A blur. I can remember hearing cheers, bands, etc. but I don’t remember much, other than noticing my hydration seemed right on point with my gels and how much fluid I had left in my belt.758407-1093-0031sThe Queensboro bridge sucked as much as everyone said it would. It was quiet, LOTS of wind, and I just wanted to stay focused on getting through it because I knew the crowds would be on the other side. I passed a lot of people on the bridge. Hills usually don’t bother me, considering all of ATL is a hill. Again, it was just the wind. I felt bad for the people that were walking and cramping already- we still had quite a ways to go.

Miles 14-17: 8:08, 8:37, 8:20

First Ave

The crowds were still big and loud and I needed a boost. I just felt like time was flying by and I wasn’t enjoying the race like I wanted too. I felt so focused on moving forward and passing people, but I made myself stay to the left to try and soak in the energy.

I knew Stephanie would be around mile 17, and I was SO, SO happy she saw me. I needed it, badly. It’s very different to have random strangers cheer for you and then to see your friends cheer for you. It gave me the boost I needed. A mile or so later I ended up seeing Amy, a family friend (thank goodness for their balloons) and I knew Rich, Ann Marie and John would be next. Or, so I thought. Somehow, I missed them again. I felt a bit deflated. (Seen below: they still had fun even though they missed me).IMG_6528 IMG_6564It was definitely warming up and I decided to lose my gloves. As I wiped my face I realized just how salty I was. SHIT. I couldn’t feel the sweat because of the wind and cold and I had definitely lost more than I had wanted to, especially with so much left in the race. I was starting to feel tired and knew I had one more bridge.

Willis Ave bridge seemed to do me in. It wasn’t even that much, but I just felt like I was dragging. I apparently faked it like I was making it though…758424-1099-0021sMiles 16-19: 8:20, 8:08, 8:06, 8:22


One. Foot. In. Front. Of. The. Other. I hit the wall. I ate my extra Hammergel and decided to drink Gatorade, too. Osmo wasn’t enough at this point. Talk about a sticky mess- my hands were disgusting after that, along with my shoes. After each aid station, I felt like I was sticking to the ground because of all of the gatorade.

I tried to embrace Harlem, but I wanted to cry. I knew my pace was slowing and it all just seemed HARD. I couldn’t really feel anything. My body was cold and achy. I tried to focus on how far I’d come, where I was last year and just getting through each mile. At this point I was cursing myself and the marathon and the wind and swearing I would NEVER do this again. I didn’t care who was cheering, what they were saying or what kind of amazing music was to be heard- I WANTED to be done.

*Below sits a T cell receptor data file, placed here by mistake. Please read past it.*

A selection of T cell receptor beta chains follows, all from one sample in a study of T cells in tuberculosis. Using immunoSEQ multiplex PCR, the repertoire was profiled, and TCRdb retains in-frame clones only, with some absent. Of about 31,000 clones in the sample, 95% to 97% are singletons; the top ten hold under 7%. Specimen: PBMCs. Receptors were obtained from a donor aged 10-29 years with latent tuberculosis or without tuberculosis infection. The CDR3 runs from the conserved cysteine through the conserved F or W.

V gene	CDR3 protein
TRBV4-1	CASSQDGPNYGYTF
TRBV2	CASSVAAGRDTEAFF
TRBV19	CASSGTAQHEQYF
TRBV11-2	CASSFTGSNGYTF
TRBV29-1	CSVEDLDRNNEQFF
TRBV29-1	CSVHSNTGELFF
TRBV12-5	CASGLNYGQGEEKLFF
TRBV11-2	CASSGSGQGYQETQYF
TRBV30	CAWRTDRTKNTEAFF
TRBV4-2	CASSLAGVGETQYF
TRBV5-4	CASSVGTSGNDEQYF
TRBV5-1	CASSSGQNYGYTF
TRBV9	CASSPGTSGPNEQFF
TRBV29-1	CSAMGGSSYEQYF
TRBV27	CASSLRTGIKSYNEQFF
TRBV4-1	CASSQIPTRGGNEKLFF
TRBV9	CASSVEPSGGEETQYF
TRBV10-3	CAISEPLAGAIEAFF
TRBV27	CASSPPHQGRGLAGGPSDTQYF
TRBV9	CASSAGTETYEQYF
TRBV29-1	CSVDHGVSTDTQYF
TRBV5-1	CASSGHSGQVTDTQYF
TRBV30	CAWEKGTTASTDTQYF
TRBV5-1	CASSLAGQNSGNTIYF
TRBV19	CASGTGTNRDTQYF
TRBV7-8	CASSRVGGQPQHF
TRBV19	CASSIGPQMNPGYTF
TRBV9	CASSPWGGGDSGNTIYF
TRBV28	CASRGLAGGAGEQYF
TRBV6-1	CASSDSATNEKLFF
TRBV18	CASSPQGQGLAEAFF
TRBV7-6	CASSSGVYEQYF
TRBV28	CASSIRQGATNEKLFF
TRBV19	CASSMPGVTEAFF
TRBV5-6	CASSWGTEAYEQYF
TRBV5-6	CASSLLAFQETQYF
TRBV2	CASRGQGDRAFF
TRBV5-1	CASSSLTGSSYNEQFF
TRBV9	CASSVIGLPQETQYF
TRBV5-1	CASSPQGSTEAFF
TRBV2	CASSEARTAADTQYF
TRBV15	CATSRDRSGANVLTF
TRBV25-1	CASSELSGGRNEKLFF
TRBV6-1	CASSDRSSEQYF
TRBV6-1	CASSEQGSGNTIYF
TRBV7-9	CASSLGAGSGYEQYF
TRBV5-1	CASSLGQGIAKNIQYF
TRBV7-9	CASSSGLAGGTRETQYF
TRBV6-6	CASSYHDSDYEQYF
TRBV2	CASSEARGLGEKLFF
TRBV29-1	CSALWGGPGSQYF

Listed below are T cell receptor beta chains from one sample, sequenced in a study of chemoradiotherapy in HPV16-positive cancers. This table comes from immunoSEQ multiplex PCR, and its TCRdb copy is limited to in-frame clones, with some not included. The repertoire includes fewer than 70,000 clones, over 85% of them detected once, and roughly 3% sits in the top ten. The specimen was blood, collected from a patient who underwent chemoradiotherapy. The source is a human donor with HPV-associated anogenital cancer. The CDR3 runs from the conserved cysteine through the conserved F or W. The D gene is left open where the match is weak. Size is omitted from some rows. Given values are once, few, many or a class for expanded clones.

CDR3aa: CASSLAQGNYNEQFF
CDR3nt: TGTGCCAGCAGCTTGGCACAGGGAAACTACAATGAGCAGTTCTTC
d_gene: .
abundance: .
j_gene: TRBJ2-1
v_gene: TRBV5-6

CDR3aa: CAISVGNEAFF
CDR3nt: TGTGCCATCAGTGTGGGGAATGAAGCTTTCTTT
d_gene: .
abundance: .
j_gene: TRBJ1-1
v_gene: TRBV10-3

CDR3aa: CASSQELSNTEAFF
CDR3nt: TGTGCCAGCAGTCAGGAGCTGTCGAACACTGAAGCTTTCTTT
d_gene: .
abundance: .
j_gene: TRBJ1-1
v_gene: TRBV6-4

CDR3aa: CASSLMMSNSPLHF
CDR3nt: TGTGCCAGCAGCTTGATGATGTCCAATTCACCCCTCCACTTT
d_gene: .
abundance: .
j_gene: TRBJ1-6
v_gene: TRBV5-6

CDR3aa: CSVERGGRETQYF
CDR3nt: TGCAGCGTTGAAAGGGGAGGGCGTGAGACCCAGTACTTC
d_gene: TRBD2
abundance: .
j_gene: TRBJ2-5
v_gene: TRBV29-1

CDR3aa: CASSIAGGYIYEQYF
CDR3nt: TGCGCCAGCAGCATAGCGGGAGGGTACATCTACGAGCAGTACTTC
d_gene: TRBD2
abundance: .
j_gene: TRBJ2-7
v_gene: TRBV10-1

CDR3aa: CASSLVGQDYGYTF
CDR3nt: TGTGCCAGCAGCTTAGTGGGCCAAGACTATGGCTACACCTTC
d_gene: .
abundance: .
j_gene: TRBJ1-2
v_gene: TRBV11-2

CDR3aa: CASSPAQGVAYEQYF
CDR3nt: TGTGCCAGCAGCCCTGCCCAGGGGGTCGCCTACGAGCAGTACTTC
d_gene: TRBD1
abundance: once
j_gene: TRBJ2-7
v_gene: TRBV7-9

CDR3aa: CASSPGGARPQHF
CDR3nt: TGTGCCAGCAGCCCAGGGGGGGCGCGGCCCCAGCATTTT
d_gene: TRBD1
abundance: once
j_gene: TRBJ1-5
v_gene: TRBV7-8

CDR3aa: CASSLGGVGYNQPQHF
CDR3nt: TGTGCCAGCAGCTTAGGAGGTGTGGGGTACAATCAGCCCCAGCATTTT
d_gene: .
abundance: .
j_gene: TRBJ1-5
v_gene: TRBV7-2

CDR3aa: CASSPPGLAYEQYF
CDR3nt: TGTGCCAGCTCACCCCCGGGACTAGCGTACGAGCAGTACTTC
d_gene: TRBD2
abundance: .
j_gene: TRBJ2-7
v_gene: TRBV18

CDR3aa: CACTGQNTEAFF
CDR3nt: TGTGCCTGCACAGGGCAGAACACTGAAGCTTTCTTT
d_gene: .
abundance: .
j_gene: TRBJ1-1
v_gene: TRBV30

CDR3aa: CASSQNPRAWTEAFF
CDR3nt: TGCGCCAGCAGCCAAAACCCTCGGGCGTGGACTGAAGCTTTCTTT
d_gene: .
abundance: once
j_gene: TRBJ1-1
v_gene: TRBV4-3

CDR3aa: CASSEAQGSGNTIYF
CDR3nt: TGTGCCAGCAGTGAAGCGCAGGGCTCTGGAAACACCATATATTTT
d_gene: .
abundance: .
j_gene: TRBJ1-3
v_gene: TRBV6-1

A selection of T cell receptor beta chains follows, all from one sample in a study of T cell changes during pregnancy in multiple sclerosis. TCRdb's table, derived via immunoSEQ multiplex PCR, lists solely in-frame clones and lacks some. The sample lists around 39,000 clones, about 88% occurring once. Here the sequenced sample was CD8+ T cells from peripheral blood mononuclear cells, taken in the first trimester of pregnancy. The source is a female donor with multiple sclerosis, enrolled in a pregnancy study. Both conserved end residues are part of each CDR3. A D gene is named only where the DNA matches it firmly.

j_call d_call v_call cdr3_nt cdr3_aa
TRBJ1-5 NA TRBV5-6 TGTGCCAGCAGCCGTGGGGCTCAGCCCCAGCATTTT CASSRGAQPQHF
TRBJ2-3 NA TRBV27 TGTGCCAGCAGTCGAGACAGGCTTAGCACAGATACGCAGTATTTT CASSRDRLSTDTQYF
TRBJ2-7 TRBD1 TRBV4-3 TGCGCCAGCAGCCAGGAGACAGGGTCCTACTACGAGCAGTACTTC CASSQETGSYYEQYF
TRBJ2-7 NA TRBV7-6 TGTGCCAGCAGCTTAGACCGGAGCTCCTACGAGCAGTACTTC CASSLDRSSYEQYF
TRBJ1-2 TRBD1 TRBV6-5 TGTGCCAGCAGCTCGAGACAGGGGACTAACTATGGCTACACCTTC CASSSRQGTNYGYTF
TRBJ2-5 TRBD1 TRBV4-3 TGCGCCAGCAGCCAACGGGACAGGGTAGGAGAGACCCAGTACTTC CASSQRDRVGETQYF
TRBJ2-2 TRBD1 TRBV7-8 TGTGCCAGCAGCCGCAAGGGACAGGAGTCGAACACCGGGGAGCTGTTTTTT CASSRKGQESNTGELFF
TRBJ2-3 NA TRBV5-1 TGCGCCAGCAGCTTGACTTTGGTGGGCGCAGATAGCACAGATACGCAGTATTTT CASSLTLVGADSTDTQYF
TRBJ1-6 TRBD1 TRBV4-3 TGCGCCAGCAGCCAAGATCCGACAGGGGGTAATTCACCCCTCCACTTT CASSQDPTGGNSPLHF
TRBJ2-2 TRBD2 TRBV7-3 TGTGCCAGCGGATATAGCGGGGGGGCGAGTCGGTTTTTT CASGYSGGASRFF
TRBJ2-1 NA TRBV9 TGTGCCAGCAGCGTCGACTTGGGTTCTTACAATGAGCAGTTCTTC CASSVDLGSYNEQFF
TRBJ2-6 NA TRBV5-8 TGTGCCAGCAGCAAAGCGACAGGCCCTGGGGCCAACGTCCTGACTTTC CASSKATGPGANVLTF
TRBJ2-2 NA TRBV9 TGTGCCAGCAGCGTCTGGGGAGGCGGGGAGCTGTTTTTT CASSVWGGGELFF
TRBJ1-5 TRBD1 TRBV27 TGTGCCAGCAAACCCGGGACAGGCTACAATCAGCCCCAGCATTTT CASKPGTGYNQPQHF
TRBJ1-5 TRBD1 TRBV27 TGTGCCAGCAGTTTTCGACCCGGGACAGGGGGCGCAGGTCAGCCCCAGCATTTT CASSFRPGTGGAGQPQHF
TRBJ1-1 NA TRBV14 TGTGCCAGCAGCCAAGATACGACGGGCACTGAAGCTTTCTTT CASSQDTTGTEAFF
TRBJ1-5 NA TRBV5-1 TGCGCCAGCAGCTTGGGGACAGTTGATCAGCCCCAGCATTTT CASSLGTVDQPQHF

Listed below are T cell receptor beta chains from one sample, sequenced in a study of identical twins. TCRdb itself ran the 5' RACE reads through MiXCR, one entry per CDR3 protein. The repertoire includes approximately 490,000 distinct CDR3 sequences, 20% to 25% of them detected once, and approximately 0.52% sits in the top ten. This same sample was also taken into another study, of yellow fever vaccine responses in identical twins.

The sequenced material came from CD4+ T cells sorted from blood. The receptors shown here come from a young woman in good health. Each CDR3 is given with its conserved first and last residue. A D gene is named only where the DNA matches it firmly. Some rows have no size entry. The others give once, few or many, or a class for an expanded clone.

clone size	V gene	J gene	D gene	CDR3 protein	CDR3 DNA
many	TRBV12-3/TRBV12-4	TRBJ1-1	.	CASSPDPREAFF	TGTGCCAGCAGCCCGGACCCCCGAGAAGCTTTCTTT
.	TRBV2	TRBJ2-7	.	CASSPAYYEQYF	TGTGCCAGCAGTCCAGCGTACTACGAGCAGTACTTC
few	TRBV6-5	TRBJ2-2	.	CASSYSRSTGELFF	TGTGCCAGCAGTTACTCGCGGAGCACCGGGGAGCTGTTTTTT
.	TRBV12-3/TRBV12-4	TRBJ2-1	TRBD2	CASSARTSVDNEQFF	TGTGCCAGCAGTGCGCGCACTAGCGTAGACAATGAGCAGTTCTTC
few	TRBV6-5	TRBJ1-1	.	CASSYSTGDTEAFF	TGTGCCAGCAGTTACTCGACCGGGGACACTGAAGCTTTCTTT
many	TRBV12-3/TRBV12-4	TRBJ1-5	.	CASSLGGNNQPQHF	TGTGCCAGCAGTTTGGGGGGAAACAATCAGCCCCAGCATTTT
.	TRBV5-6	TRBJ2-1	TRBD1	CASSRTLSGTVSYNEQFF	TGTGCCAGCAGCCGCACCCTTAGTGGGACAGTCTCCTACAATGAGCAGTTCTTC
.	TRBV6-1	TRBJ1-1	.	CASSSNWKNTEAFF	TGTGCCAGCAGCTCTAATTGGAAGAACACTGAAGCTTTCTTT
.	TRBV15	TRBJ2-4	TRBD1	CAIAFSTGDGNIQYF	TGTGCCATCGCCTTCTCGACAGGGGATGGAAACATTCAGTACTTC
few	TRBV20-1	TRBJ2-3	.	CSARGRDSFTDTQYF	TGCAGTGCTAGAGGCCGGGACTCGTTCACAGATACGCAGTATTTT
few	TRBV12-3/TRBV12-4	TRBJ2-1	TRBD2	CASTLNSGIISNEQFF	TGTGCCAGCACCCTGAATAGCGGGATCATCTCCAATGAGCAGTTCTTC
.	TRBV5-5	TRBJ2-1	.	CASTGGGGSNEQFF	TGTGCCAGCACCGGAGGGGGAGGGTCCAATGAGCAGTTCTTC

Miles 20-22: 8:34, 8:32, 8:42

Carnegie Hill/Central Park

This was my hill hell. Again, none of the hills were that bad- it’s where they were placed and how I felt after hitting the wall. I was mad at myself for not having fun. Every person that gave me advice said to smile and have fun. I really was trying to smile to get through it and really enjoy it but I just couldn’t. It was around this point I finally decided to switch to a different setting on my watch to see where I really was (I had it on overall pace, not time passed).758472-1081-0044sOnce I saw my time and did the math (my garmin was off the course for quite some time due to my weaving around people, so I knew I my race would be long) I had a decision to make. Either suck it up and push as much as you can or watch your race slip away even more than it already had.

758439-1452-0003sI chose the first. I worked too damn hard for too many months to pansy out. I pushed as much as I could and that first turn in Central Park was what I needed. I knew where we would go from here and it was a more intimate race. The crowds were close, the park was stunning, and it was go time. I prayed that I would finally see Rich and my friends and I did just before mile 25.

IMG_6608 IMG_6627Hearing their cheers was exactly what I needed. I checked my watch again and knew it would be close. Time to put it all out there.

758441-1374-0012sI felt like I was passing people left and right and flying. That final turn back into the park was pretty jammed and I was just so focused on being done (I look miz). 758459-1099-0015s 758459-1099-0016sI couldn’t really pay attention to the crowds or the finish line I’ve admired from TV for so long, it was just getting to that final timing mat.

Miles 23-26.2 (plus .2 more): 8:47, 9:07, 8:29, 8:24, 7:43

I finished and fought off the tears.

Official Stats

6531 overall
1121 female
245 female 30-34758541-1010-0036s

A 20+ minute PR and my first BQ by 41 seconds!!